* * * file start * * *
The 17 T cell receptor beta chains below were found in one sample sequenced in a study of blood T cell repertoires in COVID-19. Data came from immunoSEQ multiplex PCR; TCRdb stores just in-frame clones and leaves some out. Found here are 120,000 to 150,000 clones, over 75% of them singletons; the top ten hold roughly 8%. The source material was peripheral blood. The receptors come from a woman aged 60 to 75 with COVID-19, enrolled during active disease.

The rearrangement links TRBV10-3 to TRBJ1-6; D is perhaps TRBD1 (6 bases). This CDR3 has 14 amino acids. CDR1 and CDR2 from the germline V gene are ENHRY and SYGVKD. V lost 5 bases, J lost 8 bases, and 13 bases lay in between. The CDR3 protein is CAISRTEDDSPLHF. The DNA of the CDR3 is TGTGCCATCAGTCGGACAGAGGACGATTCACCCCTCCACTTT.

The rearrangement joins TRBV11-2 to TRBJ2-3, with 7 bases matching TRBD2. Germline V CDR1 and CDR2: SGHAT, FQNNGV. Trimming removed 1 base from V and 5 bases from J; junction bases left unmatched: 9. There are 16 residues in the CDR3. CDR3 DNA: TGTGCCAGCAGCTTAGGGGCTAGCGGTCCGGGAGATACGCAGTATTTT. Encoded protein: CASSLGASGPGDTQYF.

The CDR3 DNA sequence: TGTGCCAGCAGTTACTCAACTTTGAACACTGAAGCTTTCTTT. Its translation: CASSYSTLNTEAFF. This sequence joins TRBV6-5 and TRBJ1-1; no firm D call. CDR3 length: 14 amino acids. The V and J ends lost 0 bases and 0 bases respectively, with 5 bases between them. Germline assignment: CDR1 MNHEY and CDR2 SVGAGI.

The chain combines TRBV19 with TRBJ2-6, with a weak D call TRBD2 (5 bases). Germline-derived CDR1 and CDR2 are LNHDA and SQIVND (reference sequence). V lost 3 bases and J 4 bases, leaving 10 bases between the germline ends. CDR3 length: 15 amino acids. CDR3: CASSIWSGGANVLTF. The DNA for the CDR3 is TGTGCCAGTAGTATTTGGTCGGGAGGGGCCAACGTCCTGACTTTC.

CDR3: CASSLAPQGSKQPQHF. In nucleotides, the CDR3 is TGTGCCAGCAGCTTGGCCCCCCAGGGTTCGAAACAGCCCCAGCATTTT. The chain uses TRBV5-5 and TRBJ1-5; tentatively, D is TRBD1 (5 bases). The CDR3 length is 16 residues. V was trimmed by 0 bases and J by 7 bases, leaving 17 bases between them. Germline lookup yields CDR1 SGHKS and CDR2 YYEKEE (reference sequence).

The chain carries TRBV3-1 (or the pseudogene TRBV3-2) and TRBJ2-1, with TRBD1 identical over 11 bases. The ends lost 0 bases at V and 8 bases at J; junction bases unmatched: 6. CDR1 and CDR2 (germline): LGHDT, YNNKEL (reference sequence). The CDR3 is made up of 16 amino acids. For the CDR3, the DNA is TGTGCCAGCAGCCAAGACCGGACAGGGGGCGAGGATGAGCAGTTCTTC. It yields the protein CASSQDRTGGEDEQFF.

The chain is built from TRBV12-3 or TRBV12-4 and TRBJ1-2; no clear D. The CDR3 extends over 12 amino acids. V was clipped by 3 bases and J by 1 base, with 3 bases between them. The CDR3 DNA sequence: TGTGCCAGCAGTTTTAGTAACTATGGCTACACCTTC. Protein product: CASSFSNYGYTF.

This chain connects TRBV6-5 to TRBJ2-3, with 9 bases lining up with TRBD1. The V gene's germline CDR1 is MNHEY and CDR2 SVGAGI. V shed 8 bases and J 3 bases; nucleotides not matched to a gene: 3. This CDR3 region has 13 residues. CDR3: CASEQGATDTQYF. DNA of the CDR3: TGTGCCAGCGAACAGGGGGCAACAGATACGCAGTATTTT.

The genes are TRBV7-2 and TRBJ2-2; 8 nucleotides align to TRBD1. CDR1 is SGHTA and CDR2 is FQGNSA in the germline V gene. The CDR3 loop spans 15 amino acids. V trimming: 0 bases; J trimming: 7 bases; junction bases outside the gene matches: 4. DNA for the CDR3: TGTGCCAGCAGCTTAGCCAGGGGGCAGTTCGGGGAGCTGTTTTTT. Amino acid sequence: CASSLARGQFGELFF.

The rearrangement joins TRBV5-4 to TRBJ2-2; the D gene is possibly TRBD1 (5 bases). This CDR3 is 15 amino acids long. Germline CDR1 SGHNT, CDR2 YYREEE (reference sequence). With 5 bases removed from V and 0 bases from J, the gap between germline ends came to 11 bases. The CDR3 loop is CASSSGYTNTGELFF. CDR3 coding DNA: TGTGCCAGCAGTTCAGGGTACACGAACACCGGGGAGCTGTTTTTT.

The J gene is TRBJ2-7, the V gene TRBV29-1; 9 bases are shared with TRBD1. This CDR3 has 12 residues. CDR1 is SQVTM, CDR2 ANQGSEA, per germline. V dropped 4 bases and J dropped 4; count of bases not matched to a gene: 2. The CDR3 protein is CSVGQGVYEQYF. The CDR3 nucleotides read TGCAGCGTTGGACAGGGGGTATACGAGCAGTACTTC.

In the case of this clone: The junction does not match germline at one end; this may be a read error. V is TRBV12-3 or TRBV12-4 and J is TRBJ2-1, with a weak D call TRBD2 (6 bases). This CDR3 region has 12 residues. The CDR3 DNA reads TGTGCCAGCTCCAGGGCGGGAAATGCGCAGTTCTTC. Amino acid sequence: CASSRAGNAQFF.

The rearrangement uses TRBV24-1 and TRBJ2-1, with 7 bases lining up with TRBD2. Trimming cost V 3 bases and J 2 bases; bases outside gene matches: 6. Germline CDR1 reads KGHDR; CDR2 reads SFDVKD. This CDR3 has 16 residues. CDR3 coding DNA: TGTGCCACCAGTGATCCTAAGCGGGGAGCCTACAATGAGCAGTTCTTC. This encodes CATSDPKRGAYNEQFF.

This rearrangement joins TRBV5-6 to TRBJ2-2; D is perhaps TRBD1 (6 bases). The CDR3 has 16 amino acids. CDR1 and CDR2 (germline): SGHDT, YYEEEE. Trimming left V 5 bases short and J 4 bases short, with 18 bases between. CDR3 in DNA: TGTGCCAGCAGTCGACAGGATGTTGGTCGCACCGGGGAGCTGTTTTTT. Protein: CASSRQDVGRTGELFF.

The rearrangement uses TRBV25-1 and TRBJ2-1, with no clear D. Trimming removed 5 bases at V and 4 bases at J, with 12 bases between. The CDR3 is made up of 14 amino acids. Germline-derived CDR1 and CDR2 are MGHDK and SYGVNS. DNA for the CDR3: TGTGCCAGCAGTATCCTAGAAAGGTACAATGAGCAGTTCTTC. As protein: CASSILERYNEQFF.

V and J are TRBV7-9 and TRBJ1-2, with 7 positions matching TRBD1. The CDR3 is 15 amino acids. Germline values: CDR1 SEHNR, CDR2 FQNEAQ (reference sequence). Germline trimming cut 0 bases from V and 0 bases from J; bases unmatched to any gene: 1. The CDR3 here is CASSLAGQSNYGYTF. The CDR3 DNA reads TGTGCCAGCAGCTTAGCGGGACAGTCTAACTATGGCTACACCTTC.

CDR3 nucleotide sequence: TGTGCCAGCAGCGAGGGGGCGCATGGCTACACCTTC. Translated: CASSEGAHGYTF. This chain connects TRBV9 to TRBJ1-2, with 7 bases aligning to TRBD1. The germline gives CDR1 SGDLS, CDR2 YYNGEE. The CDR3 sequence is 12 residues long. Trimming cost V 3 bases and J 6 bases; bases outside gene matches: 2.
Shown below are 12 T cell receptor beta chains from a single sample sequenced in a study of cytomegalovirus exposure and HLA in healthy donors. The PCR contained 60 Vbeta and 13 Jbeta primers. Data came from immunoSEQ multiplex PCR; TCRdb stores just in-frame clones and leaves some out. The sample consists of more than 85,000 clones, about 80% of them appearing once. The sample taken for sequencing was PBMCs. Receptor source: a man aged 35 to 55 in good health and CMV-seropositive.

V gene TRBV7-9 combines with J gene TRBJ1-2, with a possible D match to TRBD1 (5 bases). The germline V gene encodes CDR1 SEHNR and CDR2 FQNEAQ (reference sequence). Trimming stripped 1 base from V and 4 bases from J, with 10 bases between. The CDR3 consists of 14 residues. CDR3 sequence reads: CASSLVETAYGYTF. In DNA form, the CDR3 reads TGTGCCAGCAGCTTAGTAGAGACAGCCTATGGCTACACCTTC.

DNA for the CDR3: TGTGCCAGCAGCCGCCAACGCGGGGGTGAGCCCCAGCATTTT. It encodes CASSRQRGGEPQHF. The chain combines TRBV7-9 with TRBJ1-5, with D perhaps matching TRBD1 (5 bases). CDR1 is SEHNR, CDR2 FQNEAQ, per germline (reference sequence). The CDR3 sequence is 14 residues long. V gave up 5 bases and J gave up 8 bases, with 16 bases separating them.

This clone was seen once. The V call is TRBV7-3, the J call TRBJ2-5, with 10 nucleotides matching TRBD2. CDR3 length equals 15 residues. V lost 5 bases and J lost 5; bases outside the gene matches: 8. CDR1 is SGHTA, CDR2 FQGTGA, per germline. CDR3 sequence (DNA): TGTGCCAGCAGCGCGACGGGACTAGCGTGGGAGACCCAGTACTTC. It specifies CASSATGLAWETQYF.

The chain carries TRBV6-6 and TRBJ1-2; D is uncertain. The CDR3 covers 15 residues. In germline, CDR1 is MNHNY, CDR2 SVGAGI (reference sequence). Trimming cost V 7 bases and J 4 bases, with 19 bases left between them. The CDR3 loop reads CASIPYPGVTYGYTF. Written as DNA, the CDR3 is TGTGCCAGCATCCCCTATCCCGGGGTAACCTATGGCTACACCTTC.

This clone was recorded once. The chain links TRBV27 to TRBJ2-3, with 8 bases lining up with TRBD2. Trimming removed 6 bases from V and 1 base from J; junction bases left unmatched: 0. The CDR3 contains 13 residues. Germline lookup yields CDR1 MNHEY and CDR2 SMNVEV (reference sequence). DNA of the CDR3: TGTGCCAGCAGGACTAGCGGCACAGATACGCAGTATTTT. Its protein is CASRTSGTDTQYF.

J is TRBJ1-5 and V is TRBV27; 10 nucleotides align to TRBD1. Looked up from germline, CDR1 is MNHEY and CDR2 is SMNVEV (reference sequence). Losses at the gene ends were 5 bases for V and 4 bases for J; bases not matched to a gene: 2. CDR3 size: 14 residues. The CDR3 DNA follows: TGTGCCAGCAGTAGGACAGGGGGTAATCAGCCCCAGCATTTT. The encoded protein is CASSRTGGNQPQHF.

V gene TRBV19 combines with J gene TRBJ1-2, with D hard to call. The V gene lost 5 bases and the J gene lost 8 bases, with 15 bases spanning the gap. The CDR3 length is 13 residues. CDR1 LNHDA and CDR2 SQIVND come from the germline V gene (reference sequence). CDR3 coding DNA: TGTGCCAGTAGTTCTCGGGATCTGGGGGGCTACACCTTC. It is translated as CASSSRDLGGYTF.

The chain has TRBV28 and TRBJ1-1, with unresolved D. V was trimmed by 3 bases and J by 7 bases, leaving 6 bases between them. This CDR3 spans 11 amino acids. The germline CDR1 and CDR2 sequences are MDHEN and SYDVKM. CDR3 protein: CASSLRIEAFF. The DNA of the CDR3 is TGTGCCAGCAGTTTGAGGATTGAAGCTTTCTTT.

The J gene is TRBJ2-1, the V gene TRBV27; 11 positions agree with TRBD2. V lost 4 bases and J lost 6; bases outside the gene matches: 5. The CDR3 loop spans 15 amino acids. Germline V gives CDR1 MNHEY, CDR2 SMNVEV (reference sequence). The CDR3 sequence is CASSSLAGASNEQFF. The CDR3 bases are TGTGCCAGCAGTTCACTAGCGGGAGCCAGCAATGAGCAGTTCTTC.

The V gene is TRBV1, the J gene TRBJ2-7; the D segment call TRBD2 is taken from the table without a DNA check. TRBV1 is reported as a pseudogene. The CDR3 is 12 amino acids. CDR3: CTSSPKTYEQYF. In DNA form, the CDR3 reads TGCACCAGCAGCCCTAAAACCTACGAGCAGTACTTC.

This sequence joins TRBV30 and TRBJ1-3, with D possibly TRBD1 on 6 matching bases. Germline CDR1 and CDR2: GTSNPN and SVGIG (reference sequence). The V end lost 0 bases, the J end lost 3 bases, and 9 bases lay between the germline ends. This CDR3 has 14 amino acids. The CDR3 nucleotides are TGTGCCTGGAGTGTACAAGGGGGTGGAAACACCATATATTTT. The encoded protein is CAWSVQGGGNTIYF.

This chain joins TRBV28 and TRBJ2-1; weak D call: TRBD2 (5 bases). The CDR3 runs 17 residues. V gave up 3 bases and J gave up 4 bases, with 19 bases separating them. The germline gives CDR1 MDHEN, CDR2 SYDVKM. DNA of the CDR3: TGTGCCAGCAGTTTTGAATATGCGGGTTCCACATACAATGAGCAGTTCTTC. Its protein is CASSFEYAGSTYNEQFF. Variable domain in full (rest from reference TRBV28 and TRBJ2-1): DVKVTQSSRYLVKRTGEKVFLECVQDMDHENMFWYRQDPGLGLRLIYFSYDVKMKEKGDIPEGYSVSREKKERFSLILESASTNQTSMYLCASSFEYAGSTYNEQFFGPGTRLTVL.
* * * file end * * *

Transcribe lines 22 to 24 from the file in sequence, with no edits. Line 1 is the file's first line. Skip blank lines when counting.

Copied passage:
This clone was seen once. The V call is TRBV7-3, the J call TRBJ2-5, with 10 nucleotides matching TRBD2. CDR3 length equals 15 residues. V lost 5 bases and J lost 5; bases outside the gene matches: 8. CDR1 is SGHTA, CDR2 FQGTGA, per germline. CDR3 sequence (DNA): TGTGCCAGCAGCGCGACGGGACTAGCGTGGGAGACCCAGTACTTC. It specifies CASSATGLAWETQYF.

The chain carries TRBV6-6 and TRBJ1-2; D is uncertain. The CDR3 covers 15 residues. In germline, CDR1 is MNHNY, CDR2 SVGAGI (reference sequence). Trimming cost V 7 bases and J 4 bases, with 19 bases left between them. The CDR3 loop reads CASIPYPGVTYGYTF. Written as DNA, the CDR3 is TGTGCCAGCATCCCCTATCCCGGGGTAACCTATGGCTACACCTTC.

This clone was recorded once. The chain links TRBV27 to TRBJ2-3, with 8 bases lining up with TRBD2. Trimming removed 6 bases from V and 1 base from J; junction bases left unmatched: 0. The CDR3 contains 13 residues. Germline lookup yields CDR1 MNHEY and CDR2 SMNVEV (reference sequence). DNA of the CDR3: TGTGCCAGCAGGACTAGCGGCACAGATACGCAGTATTTT. Its protein is CASRTSGTDTQYF.